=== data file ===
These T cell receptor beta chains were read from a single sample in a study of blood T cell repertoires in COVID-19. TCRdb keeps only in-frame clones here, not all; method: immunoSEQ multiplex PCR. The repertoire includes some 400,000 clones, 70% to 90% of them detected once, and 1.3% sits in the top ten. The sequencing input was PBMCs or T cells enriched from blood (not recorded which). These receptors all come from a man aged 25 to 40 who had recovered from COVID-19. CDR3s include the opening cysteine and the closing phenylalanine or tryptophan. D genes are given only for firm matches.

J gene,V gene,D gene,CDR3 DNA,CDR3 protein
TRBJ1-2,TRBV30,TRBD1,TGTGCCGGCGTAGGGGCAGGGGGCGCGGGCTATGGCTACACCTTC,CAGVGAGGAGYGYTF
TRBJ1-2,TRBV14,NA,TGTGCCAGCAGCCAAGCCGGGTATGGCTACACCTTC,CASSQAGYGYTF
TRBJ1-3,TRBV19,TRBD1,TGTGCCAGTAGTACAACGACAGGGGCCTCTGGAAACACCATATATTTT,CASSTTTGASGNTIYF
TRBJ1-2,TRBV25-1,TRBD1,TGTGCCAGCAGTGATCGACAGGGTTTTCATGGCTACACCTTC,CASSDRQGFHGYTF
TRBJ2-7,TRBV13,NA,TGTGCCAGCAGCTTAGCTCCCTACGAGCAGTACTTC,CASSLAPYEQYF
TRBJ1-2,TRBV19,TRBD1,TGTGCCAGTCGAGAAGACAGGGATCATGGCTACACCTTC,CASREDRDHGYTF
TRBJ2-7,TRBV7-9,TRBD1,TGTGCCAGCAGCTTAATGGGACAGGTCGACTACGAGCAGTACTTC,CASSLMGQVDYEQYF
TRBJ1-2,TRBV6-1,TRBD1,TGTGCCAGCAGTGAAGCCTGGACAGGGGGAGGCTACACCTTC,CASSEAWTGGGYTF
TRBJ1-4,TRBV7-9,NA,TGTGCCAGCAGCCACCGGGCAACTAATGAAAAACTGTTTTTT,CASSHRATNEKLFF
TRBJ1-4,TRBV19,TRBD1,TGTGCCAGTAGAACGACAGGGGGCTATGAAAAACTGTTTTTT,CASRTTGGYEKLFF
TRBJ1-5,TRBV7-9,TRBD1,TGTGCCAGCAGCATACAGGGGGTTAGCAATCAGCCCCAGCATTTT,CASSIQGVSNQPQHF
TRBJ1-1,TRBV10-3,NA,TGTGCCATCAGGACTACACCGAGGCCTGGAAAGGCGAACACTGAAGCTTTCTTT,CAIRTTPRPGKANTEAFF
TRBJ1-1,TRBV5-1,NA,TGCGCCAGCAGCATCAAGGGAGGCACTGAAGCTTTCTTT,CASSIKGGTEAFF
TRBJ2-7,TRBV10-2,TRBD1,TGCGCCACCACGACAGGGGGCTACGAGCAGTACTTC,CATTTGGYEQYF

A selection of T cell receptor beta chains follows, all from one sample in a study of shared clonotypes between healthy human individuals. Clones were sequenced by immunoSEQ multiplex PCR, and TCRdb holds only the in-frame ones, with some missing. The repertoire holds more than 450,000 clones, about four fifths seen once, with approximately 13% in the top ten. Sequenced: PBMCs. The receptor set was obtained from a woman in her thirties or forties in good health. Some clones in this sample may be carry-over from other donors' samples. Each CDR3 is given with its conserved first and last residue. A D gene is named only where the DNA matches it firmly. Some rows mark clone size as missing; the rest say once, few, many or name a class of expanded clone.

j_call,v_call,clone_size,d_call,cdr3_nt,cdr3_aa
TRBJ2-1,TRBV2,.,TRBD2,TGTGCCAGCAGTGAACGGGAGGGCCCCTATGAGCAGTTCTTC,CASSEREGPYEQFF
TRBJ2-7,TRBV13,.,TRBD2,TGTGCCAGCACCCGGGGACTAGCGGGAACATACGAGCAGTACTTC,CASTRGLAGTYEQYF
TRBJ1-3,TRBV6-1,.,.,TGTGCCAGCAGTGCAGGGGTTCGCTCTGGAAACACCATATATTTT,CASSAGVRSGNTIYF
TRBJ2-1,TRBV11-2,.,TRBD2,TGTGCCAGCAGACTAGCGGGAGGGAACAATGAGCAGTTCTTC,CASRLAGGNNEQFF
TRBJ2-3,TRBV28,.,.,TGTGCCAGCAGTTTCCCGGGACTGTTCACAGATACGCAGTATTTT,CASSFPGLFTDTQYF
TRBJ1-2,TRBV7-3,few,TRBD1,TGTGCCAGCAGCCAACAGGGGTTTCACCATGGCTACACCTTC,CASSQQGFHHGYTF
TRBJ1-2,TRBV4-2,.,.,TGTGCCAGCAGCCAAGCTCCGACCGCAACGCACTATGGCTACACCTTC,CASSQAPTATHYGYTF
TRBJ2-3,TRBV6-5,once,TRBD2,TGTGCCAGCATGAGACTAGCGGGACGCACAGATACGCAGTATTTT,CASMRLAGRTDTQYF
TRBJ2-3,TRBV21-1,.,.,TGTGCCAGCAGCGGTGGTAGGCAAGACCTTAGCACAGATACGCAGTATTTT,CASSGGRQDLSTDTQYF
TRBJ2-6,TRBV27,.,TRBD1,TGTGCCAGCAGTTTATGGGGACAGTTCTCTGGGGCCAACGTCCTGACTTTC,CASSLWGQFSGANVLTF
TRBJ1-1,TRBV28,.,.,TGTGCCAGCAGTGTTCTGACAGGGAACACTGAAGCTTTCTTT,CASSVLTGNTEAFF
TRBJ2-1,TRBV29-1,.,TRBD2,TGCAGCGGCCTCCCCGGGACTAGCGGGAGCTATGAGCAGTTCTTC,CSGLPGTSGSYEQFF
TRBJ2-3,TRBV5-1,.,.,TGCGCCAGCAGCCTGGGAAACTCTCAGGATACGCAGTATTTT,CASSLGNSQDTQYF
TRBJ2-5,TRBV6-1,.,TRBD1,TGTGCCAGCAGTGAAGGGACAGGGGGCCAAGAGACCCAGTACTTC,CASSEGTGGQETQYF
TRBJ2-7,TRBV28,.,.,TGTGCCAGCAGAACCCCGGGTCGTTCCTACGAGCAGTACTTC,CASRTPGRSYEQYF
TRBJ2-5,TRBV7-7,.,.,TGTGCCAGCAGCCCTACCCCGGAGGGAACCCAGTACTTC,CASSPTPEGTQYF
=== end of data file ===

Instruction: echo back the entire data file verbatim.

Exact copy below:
These T cell receptor beta chains were read from a single sample in a study of blood T cell repertoires in COVID-19. TCRdb keeps only in-frame clones here, not all; method: immunoSEQ multiplex PCR. The repertoire includes some 400,000 clones, 70% to 90% of them detected once, and 1.3% sits in the top ten. The sequencing input was PBMCs or T cells enriched from blood (not recorded which). These receptors all come from a man aged 25 to 40 who had recovered from COVID-19. CDR3s include the opening cysteine and the closing phenylalanine or tryptophan. D genes are given only for firm matches.

J gene,V gene,D gene,CDR3 DNA,CDR3 protein
TRBJ1-2,TRBV30,TRBD1,TGTGCCGGCGTAGGGGCAGGGGGCGCGGGCTATGGCTACACCTTC,CAGVGAGGAGYGYTF
TRBJ1-2,TRBV14,NA,TGTGCCAGCAGCCAAGCCGGGTATGGCTACACCTTC,CASSQAGYGYTF
TRBJ1-3,TRBV19,TRBD1,TGTGCCAGTAGTACAACGACAGGGGCCTCTGGAAACACCATATATTTT,CASSTTTGASGNTIYF
TRBJ1-2,TRBV25-1,TRBD1,TGTGCCAGCAGTGATCGACAGGGTTTTCATGGCTACACCTTC,CASSDRQGFHGYTF
TRBJ2-7,TRBV13,NA,TGTGCCAGCAGCTTAGCTCCCTACGAGCAGTACTTC,CASSLAPYEQYF
TRBJ1-2,TRBV19,TRBD1,TGTGCCAGTCGAGAAGACAGGGATCATGGCTACACCTTC,CASREDRDHGYTF
TRBJ2-7,TRBV7-9,TRBD1,TGTGCCAGCAGCTTAATGGGACAGGTCGACTACGAGCAGTACTTC,CASSLMGQVDYEQYF
TRBJ1-2,TRBV6-1,TRBD1,TGTGCCAGCAGTGAAGCCTGGACAGGGGGAGGCTACACCTTC,CASSEAWTGGGYTF
TRBJ1-4,TRBV7-9,NA,TGTGCCAGCAGCCACCGGGCAACTAATGAAAAACTGTTTTTT,CASSHRATNEKLFF
TRBJ1-4,TRBV19,TRBD1,TGTGCCAGTAGAACGACAGGGGGCTATGAAAAACTGTTTTTT,CASRTTGGYEKLFF
TRBJ1-5,TRBV7-9,TRBD1,TGTGCCAGCAGCATACAGGGGGTTAGCAATCAGCCCCAGCATTTT,CASSIQGVSNQPQHF
TRBJ1-1,TRBV10-3,NA,TGTGCCATCAGGACTACACCGAGGCCTGGAAAGGCGAACACTGAAGCTTTCTTT,CAIRTTPRPGKANTEAFF
TRBJ1-1,TRBV5-1,NA,TGCGCCAGCAGCATCAAGGGAGGCACTGAAGCTTTCTTT,CASSIKGGTEAFF
TRBJ2-7,TRBV10-2,TRBD1,TGCGCCACCACGACAGGGGGCTACGAGCAGTACTTC,CATTTGGYEQYF

A selection of T cell receptor beta chains follows, all from one sample in a study of shared clonotypes between healthy human individuals. Clones were sequenced by immunoSEQ multiplex PCR, and TCRdb holds only the in-frame ones, with some missing. The repertoire holds more than 450,000 clones, about four fifths seen once, with approximately 13% in the top ten. Sequenced: PBMCs. The receptor set was obtained from a woman in her thirties or forties in good health. Some clones in this sample may be carry-over from other donors' samples. Each CDR3 is given with its conserved first and last residue. A D gene is named only where the DNA matches it firmly. Some rows mark clone size as missing; the rest say once, few, many or name a class of expanded clone.

j_call,v_call,clone_size,d_call,cdr3_nt,cdr3_aa
TRBJ2-1,TRBV2,.,TRBD2,TGTGCCAGCAGTGAACGGGAGGGCCCCTATGAGCAGTTCTTC,CASSEREGPYEQFF
TRBJ2-7,TRBV13,.,TRBD2,TGTGCCAGCACCCGGGGACTAGCGGGAACATACGAGCAGTACTTC,CASTRGLAGTYEQYF
TRBJ1-3,TRBV6-1,.,.,TGTGCCAGCAGTGCAGGGGTTCGCTCTGGAAACACCATATATTTT,CASSAGVRSGNTIYF
TRBJ2-1,TRBV11-2,.,TRBD2,TGTGCCAGCAGACTAGCGGGAGGGAACAATGAGCAGTTCTTC,CASRLAGGNNEQFF
TRBJ2-3,TRBV28,.,.,TGTGCCAGCAGTTTCCCGGGACTGTTCACAGATACGCAGTATTTT,CASSFPGLFTDTQYF
TRBJ1-2,TRBV7-3,few,TRBD1,TGTGCCAGCAGCCAACAGGGGTTTCACCATGGCTACACCTTC,CASSQQGFHHGYTF
TRBJ1-2,TRBV4-2,.,.,TGTGCCAGCAGCCAAGCTCCGACCGCAACGCACTATGGCTACACCTTC,CASSQAPTATHYGYTF
TRBJ2-3,TRBV6-5,once,TRBD2,TGTGCCAGCATGAGACTAGCGGGACGCACAGATACGCAGTATTTT,CASMRLAGRTDTQYF
TRBJ2-3,TRBV21-1,.,.,TGTGCCAGCAGCGGTGGTAGGCAAGACCTTAGCACAGATACGCAGTATTTT,CASSGGRQDLSTDTQYF
TRBJ2-6,TRBV27,.,TRBD1,TGTGCCAGCAGTTTATGGGGACAGTTCTCTGGGGCCAACGTCCTGACTTTC,CASSLWGQFSGANVLTF
TRBJ1-1,TRBV28,.,.,TGTGCCAGCAGTGTTCTGACAGGGAACACTGAAGCTTTCTTT,CASSVLTGNTEAFF
TRBJ2-1,TRBV29-1,.,TRBD2,TGCAGCGGCCTCCCCGGGACTAGCGGGAGCTATGAGCAGTTCTTC,CSGLPGTSGSYEQFF
TRBJ2-3,TRBV5-1,.,.,TGCGCCAGCAGCCTGGGAAACTCTCAGGATACGCAGTATTTT,CASSLGNSQDTQYF
TRBJ2-5,TRBV6-1,.,TRBD1,TGTGCCAGCAGTGAAGGGACAGGGGGCCAAGAGACCCAGTACTTC,CASSEGTGGQETQYF
TRBJ2-7,TRBV28,.,.,TGTGCCAGCAGAACCCCGGGTCGTTCCTACGAGCAGTACTTC,CASRTPGRSYEQYF
TRBJ2-5,TRBV7-7,.,.,TGTGCCAGCAGCCCTACCCCGGAGGGAACCCAGTACTTC,CASSPTPEGTQYF